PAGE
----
Analyze the Civil Rights Movement’s complex relationship with the Democratic Party between 1948 and 1964. How was the party transformed by an association with the movement? What political gains and...
Analyze the Civil Rights Movement’s complex relationship with the Democratic Party between 1948 and 1964. How was the party transformed by an association with the movement? What political gains and losses did that association entail?
Arguably, the Civil Rights Movement did not really begin to pick up steam until 1955, after the murder of Emmett Till and the Montgomery Bus Boycott, led by Rosa Parks and Dr. King. However, it is true that some inroads were made in 1948 during the Truman Administration. The efforts of the NAACP at this time, which pushed for full equality, should also not be underestimated.
In 1948, Truman integrated the U.S. Armed Forces. He appointed a committee to study the problems that might ensue if blacks and whites were to serve together. The report was called "Freedom to Serve." The report outlined the steps that would be necessary to integrate the military.
In 1949, all jobs were opened to qualified personnel, regardless of skin color. Later that year, Truman issued an executive order requiring fair employment in federal service jobs. In public housing, too, efforts were made toward integration.
Predictably, Southerners were outraged. Their response was to form a Dixiecrat party -- that is, a Southern party committed to the rights of the common, working white man and segregation. Truman, nevertheless, remained firm in his position on integration. This antagonism from Southerners would foreshadow President Johnson's difficulties with Southern Democrats in the 1960s.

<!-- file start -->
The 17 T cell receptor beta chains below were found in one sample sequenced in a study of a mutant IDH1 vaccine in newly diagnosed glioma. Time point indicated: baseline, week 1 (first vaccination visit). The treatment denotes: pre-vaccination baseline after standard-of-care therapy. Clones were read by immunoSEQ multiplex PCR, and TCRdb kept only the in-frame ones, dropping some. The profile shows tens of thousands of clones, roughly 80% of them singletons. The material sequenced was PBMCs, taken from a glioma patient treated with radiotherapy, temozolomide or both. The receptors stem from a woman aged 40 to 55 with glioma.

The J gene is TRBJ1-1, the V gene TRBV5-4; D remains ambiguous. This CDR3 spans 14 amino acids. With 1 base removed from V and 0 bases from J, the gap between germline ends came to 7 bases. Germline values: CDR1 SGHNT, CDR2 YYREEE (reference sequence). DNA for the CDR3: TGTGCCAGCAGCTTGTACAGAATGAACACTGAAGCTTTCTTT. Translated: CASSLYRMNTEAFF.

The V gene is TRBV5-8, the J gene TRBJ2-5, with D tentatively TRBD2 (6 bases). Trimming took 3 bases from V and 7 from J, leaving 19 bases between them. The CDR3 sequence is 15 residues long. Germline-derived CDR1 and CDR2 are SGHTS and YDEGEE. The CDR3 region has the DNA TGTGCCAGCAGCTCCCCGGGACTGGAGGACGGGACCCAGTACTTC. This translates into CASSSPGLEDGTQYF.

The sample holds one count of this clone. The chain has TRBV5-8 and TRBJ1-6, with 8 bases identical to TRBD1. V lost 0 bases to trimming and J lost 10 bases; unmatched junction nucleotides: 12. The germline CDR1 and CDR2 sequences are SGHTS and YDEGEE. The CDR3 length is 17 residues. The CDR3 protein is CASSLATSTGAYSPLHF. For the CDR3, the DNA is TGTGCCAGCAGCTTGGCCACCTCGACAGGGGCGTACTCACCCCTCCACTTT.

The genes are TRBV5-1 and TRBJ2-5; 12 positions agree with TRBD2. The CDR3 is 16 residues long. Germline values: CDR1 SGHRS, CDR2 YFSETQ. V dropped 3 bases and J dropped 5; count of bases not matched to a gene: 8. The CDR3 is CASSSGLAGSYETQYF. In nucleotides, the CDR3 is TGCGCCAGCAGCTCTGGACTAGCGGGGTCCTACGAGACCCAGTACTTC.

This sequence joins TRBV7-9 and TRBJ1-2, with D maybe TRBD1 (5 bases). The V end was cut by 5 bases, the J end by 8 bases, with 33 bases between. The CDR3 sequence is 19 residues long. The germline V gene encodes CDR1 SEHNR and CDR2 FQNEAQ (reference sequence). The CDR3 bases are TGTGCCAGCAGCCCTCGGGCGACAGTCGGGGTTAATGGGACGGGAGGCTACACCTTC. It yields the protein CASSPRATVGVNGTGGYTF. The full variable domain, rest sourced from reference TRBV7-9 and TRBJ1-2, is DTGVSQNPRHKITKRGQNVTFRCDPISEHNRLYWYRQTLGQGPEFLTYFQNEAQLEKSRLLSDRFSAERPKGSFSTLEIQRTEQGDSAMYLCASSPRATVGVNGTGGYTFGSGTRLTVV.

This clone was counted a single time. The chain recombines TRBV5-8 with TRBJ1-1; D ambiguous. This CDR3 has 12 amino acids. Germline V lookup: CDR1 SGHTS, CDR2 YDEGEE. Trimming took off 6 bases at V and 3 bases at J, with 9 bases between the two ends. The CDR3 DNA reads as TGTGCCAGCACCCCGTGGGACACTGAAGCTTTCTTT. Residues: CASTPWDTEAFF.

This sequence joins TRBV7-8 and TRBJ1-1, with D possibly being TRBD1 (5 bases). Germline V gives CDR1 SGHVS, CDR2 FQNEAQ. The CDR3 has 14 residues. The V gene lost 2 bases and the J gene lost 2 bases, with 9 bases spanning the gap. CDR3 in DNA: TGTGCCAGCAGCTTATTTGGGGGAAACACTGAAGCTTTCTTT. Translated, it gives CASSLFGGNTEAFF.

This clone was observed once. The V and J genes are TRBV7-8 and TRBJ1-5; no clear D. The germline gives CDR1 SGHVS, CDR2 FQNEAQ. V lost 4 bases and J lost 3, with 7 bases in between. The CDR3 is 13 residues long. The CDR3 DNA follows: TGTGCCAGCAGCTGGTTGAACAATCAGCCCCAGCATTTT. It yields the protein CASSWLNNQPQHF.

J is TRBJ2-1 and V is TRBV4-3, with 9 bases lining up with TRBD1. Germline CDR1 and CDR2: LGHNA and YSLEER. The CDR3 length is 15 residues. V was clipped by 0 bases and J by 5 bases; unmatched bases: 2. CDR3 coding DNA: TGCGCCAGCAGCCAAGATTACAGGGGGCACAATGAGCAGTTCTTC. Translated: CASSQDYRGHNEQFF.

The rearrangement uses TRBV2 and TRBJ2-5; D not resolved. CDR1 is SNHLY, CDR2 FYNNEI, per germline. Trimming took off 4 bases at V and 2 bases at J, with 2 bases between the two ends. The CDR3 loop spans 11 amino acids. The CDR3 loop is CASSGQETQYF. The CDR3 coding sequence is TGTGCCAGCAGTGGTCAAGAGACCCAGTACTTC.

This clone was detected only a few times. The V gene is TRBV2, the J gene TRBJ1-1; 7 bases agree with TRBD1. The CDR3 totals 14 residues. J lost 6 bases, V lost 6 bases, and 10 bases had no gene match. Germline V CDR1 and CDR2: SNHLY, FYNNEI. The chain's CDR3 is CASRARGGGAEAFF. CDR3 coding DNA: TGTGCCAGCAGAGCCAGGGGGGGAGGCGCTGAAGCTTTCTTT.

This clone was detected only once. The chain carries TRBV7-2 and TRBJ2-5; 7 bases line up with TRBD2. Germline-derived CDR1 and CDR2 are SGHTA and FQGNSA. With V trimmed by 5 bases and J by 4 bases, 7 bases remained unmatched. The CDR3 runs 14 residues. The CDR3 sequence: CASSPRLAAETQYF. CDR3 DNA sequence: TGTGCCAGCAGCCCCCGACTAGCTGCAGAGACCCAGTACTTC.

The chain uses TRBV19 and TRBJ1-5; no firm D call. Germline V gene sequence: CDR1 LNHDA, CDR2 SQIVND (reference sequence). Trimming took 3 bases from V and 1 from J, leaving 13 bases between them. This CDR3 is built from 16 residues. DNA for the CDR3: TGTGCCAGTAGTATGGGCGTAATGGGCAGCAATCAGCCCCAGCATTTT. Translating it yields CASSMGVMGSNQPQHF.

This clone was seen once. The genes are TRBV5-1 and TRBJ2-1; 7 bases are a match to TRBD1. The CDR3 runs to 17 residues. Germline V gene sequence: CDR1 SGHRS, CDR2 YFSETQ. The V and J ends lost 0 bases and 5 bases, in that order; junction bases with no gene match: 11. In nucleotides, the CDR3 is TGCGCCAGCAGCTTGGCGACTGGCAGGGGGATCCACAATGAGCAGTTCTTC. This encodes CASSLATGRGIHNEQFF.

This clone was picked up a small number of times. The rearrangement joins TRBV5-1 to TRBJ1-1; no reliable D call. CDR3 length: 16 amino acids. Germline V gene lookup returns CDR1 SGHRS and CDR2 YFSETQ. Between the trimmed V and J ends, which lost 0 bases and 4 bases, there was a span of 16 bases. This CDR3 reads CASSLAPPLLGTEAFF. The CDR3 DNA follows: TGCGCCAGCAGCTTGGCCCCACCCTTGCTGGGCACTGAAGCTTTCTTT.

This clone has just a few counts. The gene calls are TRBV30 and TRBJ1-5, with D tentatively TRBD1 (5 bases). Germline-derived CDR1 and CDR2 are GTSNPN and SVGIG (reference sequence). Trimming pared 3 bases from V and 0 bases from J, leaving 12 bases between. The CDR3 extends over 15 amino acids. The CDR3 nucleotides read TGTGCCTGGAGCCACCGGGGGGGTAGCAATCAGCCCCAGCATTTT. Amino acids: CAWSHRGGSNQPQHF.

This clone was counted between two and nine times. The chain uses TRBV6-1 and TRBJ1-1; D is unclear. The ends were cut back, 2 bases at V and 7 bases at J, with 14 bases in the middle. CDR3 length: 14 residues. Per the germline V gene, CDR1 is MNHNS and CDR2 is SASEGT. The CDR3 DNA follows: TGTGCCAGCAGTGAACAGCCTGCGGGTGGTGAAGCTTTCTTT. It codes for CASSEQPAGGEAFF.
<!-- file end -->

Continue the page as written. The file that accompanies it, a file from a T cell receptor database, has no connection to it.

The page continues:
It is important to note that many black people, for many years in the 19th- and 20th-centuries, were Republicans. The Republican Party was the party of Lincoln and, thus, the party for liberty. It was not really until the election of Franklin Delano Roosevelt, Truman's predecessor and the man under whom he served as Vice President, that black people began to be courted by the Democratic Party.
The Election of 1960, famous for being the second-closest in American history, resulted in the inauguration of John F. Kennedy. In the first two years of his presidency, Kennedy mainly concerned himself with foreign affairs, particularly the threat of Communism. It was not until 1963, while watching the violent confrontation between police and black citizens in Birmingham, Alabama, that he realized that the matter of civil...
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